Did You Know? District Employees May Be Entitled to FMLA Protection 10/29/2018
The Family Medical Leave Act (FMLA) guarantees certain employees the ability to take family, medical and military leave. Eligible employees can take up to 12 weeks of unpaid leave a year. During this time, their employer must maintain their health insurance benefits and ensure that they have the same or an equivalent job for them to return to. If the leave is taken to care for an injured or ill military service member, the employee may take up to 26 weeks of FMLA leave.
There are two important questions that need to be asked when determining whether an employee is eligible for FMLA leave:
- Is the employer covered? All public agencies – including federal, state and local employers – are covered employers. For private employers, only those with 50 or more employees are covered.
- Is the employee eligible? Besides working for an eligible employer, there are a couple of other qualifications that must be met. These include:
- Working for the employer for at least the previous 12 months;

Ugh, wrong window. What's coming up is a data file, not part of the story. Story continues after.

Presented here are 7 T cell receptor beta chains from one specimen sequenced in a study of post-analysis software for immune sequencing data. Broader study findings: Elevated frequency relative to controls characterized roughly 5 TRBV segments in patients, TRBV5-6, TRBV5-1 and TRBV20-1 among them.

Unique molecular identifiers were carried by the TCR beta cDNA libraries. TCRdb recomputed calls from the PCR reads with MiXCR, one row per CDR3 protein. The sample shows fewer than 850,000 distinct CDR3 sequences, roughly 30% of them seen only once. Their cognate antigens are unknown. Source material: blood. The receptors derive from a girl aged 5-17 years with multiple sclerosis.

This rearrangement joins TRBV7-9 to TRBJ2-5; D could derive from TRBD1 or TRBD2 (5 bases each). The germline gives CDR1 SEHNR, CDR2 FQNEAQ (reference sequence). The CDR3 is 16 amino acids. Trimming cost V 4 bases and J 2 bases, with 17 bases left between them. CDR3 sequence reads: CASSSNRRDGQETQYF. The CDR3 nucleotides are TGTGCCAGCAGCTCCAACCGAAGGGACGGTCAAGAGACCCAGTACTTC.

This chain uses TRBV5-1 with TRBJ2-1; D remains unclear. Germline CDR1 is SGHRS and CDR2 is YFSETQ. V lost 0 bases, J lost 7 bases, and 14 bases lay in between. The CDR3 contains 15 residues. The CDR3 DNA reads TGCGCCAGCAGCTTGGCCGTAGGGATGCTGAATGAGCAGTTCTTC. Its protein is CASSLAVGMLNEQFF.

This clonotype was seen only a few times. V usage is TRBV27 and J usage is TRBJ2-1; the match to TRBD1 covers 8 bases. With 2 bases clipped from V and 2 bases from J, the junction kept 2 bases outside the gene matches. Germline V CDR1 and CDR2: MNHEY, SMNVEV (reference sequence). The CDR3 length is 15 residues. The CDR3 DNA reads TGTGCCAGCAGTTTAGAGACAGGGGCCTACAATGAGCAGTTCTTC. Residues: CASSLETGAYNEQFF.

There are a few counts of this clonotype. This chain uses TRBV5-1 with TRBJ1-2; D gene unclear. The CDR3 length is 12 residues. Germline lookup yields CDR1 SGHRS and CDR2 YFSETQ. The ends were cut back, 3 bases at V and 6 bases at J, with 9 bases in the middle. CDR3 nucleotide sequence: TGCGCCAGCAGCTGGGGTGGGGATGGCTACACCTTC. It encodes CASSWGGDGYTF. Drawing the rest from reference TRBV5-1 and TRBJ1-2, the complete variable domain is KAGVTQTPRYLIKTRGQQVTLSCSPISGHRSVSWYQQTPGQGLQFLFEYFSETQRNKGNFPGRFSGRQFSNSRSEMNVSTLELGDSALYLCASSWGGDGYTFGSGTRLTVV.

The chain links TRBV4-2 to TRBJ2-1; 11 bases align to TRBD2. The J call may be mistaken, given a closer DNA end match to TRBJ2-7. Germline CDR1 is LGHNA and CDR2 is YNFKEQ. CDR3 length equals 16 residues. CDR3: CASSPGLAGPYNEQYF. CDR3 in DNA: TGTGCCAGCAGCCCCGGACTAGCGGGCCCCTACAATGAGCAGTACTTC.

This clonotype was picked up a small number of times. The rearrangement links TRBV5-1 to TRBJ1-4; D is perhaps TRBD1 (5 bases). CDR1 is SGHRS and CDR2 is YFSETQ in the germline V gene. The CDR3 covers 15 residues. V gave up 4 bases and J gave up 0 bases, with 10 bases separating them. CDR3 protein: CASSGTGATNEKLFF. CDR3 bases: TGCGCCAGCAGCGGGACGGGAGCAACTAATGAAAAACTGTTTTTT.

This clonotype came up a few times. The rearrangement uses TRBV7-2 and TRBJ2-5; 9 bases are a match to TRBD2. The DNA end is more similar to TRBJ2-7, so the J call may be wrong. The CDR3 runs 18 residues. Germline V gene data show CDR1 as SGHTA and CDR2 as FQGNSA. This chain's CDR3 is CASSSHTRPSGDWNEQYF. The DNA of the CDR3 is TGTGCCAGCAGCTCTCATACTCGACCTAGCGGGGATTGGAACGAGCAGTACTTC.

- Working at least 1,250 hours for the employer during the previous 12 months; and
- Working at a location where the employer has at least 50 employees within 75 miles.
This last qualification is the trickiest, since many districts do not have 50 or more employees. However, FMLA generally treats the state as a single employer and the county as a single employer. It’s not just a question of the number of employees at the district, but also the number of employees their level of government has.
Even if your employees are not eligible for FMLA protections, covered employers still have a responsibility to display a poster about FMLA protections and provide written notice about FMLA protection to your employees.
Although offering family and medical leave can place a burden on the employer, it is an important and valued benefit for your employees. Offering these benefits can help retain experienced staff and promote a positive view of you as an employer.
More information on FMLA is available through the U.S. Department of Labor. Be sure to consult with your state conservation agency and/or an attorney before making any final decisions about employee benefits and FMLA protection.
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“Did You Know?” recommendations and observations may not apply to all states. NACD’s DO/MS Committee requests your understanding. We also invite you to find out what your state and local laws and policies say about any particular item.